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Detection of antigen and DNA from Toxoplasma Gondii acute phase infection in man

Author(s): Shojaee S | Keshavarz H. | Rezaian M. | Mohebali M. | Mohajeri N. | Garossi Z.

Journal: Journal of School of Public Health and Institute of Public Health Research
ISSN 1735-7586

Volume: 5;
Issue: 1;
Start page: 1;
Date: 2007;
Original page

Keywords: Immunoblotting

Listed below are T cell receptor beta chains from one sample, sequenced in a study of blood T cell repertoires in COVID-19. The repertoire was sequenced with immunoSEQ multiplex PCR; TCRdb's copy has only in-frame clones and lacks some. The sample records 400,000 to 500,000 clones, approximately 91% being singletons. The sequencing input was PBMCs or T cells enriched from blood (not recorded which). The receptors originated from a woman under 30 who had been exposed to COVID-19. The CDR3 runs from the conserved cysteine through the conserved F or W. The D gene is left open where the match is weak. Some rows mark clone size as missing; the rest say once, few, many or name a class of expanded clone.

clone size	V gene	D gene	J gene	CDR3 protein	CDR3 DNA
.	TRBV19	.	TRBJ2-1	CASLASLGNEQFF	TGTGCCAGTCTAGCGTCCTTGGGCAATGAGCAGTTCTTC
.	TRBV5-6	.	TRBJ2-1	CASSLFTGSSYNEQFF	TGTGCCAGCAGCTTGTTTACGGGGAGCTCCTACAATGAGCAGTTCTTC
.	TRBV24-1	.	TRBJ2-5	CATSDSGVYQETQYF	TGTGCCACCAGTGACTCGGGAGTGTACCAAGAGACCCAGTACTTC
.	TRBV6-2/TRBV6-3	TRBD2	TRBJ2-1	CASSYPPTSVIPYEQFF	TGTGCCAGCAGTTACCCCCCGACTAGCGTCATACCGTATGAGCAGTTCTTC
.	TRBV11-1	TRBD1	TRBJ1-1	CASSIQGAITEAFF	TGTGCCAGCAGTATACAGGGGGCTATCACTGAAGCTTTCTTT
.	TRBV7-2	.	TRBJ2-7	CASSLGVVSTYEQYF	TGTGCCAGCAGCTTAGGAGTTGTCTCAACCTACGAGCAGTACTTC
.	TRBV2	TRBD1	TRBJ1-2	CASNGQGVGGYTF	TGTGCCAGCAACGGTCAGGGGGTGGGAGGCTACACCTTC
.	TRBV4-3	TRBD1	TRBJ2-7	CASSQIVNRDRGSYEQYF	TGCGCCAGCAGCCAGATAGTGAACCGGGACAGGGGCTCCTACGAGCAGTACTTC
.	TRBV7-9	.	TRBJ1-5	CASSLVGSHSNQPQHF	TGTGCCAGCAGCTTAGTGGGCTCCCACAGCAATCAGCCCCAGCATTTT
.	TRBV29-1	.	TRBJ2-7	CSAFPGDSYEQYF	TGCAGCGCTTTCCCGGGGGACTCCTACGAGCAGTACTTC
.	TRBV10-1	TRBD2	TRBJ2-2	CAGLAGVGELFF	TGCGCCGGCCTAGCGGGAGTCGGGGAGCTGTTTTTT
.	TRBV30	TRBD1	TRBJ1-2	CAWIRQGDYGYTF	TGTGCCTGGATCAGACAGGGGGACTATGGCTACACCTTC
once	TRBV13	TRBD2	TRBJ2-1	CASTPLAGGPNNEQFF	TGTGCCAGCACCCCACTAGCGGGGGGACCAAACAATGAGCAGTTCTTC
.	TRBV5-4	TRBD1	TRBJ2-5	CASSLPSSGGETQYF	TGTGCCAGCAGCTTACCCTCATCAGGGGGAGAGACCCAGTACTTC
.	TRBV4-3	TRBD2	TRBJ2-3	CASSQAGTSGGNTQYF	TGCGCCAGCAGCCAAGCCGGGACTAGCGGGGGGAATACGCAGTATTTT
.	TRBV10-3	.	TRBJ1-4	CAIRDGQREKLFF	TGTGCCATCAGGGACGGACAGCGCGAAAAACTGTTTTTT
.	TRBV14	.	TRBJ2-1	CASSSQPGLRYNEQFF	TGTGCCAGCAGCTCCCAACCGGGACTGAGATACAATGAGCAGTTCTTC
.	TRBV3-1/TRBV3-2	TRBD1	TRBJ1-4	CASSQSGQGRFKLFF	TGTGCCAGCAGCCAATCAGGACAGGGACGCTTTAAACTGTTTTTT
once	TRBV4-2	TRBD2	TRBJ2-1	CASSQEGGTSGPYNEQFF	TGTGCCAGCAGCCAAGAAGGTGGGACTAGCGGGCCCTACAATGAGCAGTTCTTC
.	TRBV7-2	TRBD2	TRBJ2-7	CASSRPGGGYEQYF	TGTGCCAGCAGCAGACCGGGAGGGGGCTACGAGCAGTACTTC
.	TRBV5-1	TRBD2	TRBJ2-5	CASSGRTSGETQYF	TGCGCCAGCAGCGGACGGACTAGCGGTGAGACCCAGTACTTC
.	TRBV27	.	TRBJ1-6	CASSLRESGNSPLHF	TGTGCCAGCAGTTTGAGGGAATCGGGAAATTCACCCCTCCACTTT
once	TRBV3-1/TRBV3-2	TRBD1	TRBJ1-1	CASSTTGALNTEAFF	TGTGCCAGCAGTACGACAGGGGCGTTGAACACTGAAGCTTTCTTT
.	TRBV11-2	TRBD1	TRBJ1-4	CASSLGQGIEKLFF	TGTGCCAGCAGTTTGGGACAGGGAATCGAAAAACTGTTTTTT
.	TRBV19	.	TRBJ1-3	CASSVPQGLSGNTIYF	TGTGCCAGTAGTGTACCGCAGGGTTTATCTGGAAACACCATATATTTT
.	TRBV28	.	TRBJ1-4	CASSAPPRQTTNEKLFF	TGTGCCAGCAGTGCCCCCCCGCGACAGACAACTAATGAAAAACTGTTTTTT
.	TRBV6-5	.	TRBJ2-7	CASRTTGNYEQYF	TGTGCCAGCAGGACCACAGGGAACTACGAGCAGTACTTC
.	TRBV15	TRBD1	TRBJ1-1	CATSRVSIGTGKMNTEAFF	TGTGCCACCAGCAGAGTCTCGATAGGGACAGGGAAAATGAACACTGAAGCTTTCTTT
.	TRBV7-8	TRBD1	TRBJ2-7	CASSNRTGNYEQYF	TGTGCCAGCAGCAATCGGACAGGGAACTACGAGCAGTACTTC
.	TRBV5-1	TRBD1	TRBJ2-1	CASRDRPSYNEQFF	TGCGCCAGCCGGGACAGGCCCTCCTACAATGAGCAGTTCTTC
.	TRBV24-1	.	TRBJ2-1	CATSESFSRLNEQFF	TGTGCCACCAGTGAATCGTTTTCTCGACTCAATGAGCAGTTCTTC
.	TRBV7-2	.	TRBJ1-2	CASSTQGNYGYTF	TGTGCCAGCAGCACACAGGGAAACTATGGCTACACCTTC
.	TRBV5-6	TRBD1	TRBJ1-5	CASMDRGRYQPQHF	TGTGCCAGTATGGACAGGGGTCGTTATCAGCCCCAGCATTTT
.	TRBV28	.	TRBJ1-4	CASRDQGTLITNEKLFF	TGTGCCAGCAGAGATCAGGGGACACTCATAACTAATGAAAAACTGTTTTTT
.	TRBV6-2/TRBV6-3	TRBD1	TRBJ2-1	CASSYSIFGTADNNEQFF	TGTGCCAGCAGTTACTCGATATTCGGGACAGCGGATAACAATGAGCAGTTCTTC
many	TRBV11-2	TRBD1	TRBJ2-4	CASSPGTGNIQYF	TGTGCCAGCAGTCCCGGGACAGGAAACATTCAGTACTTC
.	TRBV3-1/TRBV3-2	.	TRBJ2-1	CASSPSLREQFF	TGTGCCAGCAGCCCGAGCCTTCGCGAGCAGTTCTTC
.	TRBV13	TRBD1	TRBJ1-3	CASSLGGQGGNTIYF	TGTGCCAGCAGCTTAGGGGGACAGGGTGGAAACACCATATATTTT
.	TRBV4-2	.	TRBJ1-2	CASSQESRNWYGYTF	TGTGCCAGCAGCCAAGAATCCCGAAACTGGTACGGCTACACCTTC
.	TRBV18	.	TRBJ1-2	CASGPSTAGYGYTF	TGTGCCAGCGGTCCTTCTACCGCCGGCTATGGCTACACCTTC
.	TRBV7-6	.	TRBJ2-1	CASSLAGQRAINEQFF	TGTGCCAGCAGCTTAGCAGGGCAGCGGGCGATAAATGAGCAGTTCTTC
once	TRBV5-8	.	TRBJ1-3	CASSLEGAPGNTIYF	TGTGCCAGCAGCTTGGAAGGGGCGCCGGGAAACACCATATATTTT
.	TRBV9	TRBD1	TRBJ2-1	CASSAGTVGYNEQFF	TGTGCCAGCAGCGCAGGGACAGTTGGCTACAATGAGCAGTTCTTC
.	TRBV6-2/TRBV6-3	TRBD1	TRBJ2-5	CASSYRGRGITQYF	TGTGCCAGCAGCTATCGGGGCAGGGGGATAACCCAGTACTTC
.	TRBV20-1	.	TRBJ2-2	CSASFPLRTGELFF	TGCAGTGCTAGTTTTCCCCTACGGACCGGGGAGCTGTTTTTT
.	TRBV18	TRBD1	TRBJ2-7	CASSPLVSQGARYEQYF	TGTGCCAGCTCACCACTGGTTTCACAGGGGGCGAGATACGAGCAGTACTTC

Background and Aim: Toxoplasma gondii is a protozoan parasite infecting humans and warm-blooded animals. Toxoplasmosis in pregnancy could cause neurologic disorders in the fetus. In immunocompromised hosts, the infection can be reactivated with life-threatening consequences. Detection of the parasite or its components would constitute a better definition of acute infection.Material and Methods: To detect T. gondii antigen and DNA, twenty serum samples in the acute phase of infection were tested. Polyclonal antibodies were isolated from immunized rabbits and SDS-page and immunoblotting were performed. Also, PCR was done with amplification of the B1 gene with two primers.Results: In one patient T. gondii antigen band with a molecular weight of 30 kDa was detected. Parasitemia was detected in the same patient and the 570 bp amplified DNA fragment was isolated. Others had negative results in both immunoblotting and PCR. The patient with positive results had been infected accidentally with a rather virulent C56 strain in the laboratory. Conclusion: The results indicate that antigen and DNA of T. gondii can be detected during the short acute phase of infection.
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